Those services include seeking orders of protection against abusers, fighting for child custody, filing for divorce and immigration assistance.

“I think we have carved out a niche in that we are very well known for that and well known for the civil legal services work that we do,” Finkelstein said.

Work for the attorneys at Legal Services can be high-stress. In domestic violence cases especially, the stakes are high and the clock is ticking. Attorneys need to move quickly to establish trust and seek legal relief for the situation. Clients often arrive at Legal Services of the Hudson Valley offices when they have first separated from an abusive relationship. It’s in that period that a victim can be in the most danger.

“People often ask, ‘Why didn’t she leave sooner?’ Or, ‘Why didn’t she say something?’” said Sirotkin. “It’s because the leaving period is the most vulnerable — the most likely time a victim could be assaulted or killed. Many of them know that.”

For the attorneys, caseloads are also high and cases are often brought to litigation. That provides the center a strategic advantage for clients, according to Legal Services leaders. Attorneys with the organization are willing to go to court rather than settle, when others might not, they said. But it also requires a lot of work and resources.

In the face of that stress, Sirotkin said it’s often the spiritual satisfaction of the work that powers the organization’s attorneys. “We get to help people who otherwise would have no way to afford an attorney and who otherwise would possibly face terrible outcomes,” she said.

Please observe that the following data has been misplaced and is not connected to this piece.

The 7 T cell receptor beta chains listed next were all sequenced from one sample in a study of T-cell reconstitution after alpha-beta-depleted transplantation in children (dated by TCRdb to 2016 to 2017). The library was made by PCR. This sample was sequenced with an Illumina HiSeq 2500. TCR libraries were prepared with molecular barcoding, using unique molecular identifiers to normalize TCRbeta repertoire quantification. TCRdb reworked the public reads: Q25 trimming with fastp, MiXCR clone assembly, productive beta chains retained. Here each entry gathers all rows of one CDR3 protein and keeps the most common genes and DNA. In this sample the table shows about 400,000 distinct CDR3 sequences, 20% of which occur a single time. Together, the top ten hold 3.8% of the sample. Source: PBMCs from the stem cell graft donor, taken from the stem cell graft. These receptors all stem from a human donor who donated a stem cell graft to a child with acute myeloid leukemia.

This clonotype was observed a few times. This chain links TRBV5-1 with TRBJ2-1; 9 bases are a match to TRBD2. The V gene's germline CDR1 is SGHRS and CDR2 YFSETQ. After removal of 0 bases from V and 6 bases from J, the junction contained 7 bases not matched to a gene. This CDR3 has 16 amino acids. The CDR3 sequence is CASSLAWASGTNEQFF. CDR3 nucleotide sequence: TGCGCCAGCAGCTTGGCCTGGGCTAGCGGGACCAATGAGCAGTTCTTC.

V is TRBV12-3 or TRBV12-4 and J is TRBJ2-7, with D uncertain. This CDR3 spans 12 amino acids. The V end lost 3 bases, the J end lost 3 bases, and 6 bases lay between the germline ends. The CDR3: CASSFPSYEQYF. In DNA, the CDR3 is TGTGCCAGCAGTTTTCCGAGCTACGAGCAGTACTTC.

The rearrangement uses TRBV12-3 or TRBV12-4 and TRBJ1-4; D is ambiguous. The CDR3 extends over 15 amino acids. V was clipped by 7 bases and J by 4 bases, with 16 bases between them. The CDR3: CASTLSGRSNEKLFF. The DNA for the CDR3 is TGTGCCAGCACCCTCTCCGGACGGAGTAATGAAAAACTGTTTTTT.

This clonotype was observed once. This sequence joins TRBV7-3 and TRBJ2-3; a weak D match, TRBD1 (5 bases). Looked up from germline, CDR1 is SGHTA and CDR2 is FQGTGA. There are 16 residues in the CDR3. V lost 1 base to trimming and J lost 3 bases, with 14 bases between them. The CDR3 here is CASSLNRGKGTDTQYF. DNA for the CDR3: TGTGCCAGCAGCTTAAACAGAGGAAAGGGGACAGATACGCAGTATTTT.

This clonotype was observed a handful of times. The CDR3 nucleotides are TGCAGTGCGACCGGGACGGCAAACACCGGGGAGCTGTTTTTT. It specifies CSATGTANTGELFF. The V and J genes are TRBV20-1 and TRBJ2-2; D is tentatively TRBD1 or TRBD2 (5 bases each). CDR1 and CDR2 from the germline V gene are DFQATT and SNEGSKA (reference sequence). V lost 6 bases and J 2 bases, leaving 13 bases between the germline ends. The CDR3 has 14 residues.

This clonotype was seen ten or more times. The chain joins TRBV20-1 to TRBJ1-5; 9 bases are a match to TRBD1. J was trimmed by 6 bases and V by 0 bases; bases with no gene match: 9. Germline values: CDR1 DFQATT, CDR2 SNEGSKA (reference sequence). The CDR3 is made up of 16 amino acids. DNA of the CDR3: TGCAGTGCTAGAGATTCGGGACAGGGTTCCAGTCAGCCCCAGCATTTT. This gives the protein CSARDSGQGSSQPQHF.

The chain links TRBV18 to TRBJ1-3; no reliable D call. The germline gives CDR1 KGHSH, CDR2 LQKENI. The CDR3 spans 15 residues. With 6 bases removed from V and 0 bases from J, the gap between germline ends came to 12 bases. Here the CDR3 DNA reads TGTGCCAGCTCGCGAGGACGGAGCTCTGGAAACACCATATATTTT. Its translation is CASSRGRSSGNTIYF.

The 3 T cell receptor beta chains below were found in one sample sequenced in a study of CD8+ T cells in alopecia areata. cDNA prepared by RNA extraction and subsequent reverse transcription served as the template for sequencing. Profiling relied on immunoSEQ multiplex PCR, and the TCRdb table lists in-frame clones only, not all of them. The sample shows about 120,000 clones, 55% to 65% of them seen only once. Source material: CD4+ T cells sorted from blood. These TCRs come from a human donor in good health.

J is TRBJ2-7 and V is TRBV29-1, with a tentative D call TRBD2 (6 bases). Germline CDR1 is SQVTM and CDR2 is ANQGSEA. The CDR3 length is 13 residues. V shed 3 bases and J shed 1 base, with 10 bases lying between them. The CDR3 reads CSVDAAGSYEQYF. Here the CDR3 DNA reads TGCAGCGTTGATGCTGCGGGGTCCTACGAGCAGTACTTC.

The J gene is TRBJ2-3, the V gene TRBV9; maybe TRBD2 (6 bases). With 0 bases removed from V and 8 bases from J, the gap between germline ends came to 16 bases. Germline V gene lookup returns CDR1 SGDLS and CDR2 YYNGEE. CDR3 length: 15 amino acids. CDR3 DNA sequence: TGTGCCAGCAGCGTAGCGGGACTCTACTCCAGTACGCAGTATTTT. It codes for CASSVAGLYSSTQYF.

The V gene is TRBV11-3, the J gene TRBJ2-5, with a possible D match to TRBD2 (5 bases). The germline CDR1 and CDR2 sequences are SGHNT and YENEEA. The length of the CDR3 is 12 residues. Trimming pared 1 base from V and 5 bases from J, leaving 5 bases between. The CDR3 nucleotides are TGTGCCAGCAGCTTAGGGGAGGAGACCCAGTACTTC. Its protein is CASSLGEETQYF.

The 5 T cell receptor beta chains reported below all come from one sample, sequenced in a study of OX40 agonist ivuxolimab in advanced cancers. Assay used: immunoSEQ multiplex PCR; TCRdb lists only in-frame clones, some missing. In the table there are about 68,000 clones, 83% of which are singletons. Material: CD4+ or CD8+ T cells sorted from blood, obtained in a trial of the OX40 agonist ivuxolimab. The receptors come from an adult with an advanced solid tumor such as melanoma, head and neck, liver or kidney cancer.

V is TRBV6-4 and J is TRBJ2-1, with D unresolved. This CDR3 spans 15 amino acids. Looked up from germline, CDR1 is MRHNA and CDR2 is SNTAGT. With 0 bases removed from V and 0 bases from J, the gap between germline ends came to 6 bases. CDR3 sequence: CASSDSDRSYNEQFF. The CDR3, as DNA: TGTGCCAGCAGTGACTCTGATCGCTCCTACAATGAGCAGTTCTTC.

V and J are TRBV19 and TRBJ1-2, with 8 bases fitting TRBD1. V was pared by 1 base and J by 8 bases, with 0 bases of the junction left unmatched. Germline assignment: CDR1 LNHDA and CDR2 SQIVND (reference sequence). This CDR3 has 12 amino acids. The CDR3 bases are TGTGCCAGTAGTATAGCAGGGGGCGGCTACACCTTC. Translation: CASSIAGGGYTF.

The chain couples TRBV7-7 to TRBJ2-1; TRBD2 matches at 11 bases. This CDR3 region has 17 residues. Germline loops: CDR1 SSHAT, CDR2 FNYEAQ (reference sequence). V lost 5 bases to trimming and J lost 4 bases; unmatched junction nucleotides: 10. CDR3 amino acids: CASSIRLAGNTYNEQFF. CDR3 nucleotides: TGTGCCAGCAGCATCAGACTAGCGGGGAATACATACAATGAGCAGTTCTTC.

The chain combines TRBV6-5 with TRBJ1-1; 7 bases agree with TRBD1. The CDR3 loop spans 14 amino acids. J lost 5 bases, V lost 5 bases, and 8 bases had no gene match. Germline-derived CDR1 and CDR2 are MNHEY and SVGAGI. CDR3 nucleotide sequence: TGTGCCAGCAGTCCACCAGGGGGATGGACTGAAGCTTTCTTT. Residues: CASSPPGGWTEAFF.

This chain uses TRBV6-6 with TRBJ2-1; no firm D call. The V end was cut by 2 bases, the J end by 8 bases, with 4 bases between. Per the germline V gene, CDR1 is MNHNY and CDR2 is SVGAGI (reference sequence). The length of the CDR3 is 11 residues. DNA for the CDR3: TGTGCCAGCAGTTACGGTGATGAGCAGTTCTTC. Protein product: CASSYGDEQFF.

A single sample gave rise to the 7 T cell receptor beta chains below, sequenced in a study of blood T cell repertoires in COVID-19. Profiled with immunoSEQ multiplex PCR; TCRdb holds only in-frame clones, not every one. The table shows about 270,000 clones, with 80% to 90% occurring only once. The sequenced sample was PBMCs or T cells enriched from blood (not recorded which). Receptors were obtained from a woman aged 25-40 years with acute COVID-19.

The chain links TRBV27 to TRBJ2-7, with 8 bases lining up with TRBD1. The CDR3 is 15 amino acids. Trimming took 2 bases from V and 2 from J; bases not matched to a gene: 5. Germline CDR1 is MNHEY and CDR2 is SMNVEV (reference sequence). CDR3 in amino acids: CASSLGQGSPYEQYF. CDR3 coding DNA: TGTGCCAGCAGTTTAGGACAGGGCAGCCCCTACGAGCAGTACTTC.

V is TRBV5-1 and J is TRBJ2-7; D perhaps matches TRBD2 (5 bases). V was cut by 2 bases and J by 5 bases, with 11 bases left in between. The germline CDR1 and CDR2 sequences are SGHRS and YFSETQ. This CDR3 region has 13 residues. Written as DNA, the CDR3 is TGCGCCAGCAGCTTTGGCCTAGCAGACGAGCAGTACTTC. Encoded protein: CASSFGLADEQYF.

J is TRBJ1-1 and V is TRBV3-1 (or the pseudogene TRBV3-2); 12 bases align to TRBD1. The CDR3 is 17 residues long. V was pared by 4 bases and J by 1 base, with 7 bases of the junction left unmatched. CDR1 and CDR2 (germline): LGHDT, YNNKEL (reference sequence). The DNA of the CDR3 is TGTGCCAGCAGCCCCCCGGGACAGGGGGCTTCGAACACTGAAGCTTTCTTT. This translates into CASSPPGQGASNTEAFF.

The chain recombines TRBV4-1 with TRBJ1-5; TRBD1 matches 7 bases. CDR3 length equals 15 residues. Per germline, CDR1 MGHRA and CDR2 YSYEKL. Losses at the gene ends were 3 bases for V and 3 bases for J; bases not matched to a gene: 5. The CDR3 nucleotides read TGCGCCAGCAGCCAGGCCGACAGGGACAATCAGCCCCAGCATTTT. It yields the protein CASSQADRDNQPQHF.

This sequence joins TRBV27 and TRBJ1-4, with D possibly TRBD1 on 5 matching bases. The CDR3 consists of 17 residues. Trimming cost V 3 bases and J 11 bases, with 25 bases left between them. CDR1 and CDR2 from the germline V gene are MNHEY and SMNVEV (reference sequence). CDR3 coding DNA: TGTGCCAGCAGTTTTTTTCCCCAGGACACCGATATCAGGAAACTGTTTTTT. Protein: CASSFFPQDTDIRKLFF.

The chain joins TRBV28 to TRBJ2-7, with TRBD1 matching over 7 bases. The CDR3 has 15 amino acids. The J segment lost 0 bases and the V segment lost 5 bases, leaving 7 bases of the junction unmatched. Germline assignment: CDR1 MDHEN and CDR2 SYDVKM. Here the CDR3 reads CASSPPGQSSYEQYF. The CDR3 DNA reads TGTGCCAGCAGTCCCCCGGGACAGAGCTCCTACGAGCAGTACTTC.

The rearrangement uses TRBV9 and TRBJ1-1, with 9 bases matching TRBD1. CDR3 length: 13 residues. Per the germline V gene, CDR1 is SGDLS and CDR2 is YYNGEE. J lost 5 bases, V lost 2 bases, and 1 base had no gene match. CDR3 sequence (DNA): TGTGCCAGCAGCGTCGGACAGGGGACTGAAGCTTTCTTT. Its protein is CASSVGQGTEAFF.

Because of its range of services, the nonprofit can also provide domestic violence victims with what attorney Jill Bradshaw-Soto refers to as “the other piece.” Bradshaw-Soto, attorney-in-charge for Legal Services of the Hudson Valley’s Mount Vernon office, said domestic violence victims often are facing other legal issues that can be handled within the organization’s operation.

“If a domestic violence victim is being evicted, we handle that,” she said. “When food stamps are out of whack or public assistance is not correct because they want her to go for child support when she doesn’t have to, we handle that as well.”

The caseload for the organization jumped 25 percent from 2014 to 2015. Last year its lawyers handled 14,000 cases that had an impact on an estimated 32,000 people in the Hudson Valley, according to Tom Gabriel, chief development officer for Legal Services of the Hudson Valley.

The organization, which is funded through a mix of federal, state and county aid, is increasing the services it provides into new areas of law as well, Finkelstein said.

Lawyers there have seen an increasing need for immigration work. The organization also launched a new unit dedicated to veterans and military families and the LGBTQ Legal Project, focused on fighting discrimination against people who are lesbian, gay, bisexual, transgender or queer.

There are about 200,000 people in Westchester who would qualify for Legal Services of the Hudson Valley’s services based on income, according to Finkelstein. She estimated the organization meets about 30 percent of the overall need in the region. “If we had twice the staff, maybe we could hit 60 percent,” she added.

Still, she said, Legal Services of the Hudson Valley will continue outreach initiatives such as dinners, exhibit tables at festivals, presentations and partnerships with area advocacy and charitable groups. Those initiatives can serve a dual purpose: help with fundraising efforts and ensure the organization’s name is known to people who need help.

“Funding for civil legal services has been neglected for so long that we have quite a ways to catch up,” Finkelstein said. “And as we grow and get out in the community, more and more people know about us.”